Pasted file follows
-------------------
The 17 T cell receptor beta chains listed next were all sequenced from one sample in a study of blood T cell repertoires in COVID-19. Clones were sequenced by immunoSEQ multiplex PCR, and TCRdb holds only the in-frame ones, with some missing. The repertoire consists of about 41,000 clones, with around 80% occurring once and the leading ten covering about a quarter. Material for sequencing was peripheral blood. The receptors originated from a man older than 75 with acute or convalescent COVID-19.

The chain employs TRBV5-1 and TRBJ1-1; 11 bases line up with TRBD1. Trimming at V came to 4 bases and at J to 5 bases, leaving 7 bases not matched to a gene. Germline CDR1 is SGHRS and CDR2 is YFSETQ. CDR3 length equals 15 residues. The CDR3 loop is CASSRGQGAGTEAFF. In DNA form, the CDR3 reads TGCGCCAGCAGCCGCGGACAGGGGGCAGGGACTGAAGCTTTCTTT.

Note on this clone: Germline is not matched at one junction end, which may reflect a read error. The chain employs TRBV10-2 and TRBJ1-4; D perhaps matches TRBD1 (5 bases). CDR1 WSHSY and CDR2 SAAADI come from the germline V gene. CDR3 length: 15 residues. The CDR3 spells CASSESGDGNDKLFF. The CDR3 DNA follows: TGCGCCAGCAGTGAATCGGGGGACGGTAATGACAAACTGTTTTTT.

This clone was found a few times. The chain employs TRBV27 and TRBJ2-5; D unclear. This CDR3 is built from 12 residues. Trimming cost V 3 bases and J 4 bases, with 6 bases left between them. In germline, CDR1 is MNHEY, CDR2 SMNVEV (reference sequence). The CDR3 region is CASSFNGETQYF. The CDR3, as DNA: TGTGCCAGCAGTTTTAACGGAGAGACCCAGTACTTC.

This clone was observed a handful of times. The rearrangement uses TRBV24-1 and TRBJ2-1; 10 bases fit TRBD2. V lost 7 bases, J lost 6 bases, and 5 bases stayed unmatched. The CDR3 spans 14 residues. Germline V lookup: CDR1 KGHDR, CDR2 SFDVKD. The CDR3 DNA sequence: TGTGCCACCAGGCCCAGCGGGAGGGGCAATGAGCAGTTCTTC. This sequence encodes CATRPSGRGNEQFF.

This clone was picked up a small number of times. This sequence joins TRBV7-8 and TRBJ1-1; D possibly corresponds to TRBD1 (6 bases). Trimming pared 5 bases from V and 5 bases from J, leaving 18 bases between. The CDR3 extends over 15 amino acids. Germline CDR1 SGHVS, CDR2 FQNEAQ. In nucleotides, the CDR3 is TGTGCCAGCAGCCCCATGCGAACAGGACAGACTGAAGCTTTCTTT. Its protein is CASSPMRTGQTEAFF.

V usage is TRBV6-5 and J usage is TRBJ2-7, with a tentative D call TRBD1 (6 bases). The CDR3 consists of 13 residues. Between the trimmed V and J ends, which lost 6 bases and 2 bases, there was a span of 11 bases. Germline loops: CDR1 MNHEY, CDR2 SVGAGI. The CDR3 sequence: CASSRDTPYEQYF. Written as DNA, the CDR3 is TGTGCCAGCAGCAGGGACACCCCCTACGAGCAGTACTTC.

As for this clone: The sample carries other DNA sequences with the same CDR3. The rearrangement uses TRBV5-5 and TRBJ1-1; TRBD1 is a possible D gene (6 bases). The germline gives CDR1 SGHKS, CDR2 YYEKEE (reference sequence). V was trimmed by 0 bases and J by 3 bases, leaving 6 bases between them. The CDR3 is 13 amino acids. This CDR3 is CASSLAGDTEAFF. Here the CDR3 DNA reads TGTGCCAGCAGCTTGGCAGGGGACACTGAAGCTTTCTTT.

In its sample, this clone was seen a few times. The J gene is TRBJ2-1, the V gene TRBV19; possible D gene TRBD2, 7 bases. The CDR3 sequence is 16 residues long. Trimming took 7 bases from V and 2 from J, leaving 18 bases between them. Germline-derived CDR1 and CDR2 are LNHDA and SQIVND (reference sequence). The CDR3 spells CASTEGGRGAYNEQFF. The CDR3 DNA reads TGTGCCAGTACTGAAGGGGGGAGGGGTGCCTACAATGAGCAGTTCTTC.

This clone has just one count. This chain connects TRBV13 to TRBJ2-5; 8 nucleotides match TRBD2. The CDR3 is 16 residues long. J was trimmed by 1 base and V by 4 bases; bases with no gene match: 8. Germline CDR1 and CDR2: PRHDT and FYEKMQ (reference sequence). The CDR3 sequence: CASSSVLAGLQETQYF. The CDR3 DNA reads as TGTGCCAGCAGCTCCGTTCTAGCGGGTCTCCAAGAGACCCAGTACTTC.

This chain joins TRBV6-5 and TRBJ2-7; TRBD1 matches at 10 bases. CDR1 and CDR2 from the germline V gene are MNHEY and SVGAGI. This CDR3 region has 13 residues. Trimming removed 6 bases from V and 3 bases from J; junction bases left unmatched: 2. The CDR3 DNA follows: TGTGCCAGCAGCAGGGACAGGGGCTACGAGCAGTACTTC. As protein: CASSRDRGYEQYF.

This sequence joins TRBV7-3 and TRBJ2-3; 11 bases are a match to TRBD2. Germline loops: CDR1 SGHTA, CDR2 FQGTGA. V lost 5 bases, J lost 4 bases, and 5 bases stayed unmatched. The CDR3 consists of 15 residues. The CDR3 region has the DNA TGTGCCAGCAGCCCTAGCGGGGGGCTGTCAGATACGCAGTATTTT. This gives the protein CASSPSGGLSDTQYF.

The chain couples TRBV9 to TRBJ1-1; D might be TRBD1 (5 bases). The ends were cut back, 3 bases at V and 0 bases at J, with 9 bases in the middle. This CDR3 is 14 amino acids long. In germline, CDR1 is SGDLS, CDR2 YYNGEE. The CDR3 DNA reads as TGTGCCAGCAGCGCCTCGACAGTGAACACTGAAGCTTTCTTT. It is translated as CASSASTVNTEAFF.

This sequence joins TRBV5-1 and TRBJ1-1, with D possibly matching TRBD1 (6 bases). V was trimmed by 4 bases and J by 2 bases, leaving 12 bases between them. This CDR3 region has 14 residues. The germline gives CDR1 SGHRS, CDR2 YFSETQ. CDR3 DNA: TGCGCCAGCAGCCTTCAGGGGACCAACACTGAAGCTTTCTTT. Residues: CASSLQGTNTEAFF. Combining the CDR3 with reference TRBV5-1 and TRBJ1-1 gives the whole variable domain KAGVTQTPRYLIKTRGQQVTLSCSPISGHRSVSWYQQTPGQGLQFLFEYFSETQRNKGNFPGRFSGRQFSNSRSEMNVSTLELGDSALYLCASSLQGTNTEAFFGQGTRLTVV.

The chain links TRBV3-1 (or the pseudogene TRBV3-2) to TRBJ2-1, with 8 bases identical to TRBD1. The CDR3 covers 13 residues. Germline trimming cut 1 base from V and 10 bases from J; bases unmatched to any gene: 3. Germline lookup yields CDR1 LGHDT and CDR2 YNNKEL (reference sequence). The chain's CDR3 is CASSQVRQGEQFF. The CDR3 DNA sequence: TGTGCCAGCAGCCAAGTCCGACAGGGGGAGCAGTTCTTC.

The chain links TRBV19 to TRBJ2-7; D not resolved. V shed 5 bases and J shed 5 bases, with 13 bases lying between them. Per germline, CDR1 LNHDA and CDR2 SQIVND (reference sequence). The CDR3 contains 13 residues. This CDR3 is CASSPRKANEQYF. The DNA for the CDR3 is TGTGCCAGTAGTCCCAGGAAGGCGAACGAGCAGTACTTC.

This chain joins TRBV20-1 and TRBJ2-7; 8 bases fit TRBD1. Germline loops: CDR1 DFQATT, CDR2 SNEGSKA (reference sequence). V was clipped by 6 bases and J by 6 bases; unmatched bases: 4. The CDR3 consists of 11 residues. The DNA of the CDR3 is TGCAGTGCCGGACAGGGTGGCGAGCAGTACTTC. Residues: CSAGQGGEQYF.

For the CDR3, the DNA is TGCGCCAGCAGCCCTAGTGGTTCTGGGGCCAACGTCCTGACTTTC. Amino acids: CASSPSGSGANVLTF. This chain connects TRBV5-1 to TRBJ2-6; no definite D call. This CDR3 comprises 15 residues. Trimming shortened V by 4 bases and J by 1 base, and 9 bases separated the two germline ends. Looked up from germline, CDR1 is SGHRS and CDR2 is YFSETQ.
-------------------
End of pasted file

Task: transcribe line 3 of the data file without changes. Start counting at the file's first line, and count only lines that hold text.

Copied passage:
Note on this clone: Germline is not matched at one junction end, which may reflect a read error. The chain employs TRBV10-2 and TRBJ1-4; D perhaps matches TRBD1 (5 bases). CDR1 WSHSY and CDR2 SAAADI come from the germline V gene. CDR3 length: 15 residues. The CDR3 spells CASSESGDGNDKLFF. The CDR3 DNA follows: TGCGCCAGCAGTGAATCGGGGGACGGTAATGACAAACTGTTTTTT.